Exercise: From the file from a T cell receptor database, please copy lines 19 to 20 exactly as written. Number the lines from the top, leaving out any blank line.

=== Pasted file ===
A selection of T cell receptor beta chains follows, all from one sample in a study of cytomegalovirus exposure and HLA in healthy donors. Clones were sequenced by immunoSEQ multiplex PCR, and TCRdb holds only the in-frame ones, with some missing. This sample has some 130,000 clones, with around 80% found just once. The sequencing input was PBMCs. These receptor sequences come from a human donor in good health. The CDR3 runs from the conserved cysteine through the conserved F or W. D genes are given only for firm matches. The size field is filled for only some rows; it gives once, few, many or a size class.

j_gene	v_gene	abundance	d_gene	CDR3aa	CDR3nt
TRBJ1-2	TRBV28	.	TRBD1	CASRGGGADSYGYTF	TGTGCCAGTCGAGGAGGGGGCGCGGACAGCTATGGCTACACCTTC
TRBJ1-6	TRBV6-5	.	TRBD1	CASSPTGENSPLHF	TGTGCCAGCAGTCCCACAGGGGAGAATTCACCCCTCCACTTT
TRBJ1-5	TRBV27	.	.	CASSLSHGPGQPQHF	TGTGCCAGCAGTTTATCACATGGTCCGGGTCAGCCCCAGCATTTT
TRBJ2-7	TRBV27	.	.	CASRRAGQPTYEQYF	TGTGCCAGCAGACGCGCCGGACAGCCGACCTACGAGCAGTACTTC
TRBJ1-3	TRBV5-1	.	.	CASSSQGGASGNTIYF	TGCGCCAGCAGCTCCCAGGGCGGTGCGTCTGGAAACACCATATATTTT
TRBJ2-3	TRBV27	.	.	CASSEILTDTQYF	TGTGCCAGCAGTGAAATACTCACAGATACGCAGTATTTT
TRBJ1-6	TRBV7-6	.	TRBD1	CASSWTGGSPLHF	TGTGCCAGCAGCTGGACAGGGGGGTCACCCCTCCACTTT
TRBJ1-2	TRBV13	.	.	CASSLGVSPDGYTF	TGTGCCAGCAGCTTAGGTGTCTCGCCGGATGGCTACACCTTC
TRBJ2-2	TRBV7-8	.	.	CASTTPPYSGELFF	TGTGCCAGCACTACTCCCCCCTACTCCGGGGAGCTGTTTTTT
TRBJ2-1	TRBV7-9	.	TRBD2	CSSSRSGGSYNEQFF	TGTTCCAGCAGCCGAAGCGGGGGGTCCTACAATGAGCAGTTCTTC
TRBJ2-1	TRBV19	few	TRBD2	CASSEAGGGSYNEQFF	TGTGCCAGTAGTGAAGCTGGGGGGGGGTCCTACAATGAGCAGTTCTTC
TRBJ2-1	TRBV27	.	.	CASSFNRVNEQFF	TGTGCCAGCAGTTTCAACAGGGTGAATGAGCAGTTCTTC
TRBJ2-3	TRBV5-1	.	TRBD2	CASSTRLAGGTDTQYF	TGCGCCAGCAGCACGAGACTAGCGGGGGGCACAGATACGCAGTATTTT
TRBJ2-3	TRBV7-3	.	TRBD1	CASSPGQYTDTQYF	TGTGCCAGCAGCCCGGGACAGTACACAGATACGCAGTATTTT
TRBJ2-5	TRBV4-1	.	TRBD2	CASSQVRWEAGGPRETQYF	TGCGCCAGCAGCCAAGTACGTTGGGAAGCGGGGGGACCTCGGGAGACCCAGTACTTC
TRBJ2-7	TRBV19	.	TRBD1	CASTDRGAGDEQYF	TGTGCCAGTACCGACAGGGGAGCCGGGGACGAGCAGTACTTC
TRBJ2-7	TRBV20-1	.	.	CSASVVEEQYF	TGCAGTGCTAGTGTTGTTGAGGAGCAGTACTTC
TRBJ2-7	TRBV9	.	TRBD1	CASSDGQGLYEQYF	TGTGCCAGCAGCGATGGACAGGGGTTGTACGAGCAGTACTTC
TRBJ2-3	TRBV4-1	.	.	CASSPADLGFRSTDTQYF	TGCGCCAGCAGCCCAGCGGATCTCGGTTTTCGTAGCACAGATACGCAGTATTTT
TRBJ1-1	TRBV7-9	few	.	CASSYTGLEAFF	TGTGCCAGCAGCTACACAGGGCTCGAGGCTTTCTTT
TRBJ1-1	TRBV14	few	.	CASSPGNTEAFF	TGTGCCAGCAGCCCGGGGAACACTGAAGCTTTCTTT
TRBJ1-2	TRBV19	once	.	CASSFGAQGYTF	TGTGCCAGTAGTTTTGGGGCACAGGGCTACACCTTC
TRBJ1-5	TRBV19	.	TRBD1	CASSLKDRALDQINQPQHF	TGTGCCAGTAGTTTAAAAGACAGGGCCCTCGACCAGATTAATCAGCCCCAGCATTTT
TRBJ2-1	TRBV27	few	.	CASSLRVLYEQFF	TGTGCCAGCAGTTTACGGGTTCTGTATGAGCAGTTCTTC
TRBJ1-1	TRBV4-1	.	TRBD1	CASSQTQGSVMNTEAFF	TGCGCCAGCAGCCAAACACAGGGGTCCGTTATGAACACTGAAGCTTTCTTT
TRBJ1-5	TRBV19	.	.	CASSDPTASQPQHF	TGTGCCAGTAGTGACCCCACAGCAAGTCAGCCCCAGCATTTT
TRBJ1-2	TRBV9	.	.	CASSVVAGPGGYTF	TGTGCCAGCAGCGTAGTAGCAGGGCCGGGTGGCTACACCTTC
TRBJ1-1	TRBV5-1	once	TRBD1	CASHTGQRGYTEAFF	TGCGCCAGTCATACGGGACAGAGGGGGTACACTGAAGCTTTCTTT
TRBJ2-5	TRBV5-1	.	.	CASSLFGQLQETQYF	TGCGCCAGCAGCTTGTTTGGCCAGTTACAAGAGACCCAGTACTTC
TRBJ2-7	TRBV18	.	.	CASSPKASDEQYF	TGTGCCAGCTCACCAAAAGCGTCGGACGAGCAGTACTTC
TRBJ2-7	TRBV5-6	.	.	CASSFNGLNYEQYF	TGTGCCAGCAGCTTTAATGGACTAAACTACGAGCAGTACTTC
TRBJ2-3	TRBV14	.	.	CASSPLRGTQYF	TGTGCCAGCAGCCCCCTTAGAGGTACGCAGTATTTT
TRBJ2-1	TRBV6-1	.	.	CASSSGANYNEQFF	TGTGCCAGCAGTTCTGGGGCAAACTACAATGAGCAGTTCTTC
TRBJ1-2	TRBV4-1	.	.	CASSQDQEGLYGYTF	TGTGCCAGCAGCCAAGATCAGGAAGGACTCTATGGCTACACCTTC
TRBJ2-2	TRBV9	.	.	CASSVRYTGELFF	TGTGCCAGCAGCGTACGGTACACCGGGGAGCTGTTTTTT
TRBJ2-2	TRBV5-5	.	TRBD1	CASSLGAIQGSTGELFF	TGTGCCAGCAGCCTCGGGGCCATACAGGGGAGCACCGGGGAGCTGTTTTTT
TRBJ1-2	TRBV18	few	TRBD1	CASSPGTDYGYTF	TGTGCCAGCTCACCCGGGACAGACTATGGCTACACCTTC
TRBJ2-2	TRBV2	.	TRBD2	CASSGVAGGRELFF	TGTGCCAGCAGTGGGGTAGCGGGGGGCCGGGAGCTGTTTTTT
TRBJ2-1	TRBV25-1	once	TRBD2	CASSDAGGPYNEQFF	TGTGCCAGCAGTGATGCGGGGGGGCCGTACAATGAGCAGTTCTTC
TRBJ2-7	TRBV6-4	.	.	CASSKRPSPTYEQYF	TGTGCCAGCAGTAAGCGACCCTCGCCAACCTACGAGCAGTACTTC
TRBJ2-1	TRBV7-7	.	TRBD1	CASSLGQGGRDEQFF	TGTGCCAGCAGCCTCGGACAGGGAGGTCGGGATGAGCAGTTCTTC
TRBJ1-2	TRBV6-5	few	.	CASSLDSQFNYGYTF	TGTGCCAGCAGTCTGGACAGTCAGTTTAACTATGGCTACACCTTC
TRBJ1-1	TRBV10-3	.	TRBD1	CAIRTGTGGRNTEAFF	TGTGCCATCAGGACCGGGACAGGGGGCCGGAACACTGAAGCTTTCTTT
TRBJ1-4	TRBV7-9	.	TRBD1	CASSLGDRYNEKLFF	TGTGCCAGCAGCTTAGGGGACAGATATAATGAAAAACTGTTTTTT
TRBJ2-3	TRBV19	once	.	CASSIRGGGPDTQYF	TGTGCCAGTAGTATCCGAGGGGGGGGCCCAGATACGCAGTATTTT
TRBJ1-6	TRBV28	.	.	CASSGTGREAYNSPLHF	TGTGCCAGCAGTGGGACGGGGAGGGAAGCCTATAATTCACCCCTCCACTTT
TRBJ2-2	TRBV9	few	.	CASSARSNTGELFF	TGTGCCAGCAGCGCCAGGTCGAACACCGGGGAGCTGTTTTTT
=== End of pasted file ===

TRBJ2-7	TRBV20-1	.	.	CSASVVEEQYF	TGCAGTGCTAGTGTTGTTGAGGAGCAGTACTTC
TRBJ2-7	TRBV9	.	TRBD1	CASSDGQGLYEQYF	TGTGCCAGCAGCGATGGACAGGGGTTGTACGAGCAGTACTTC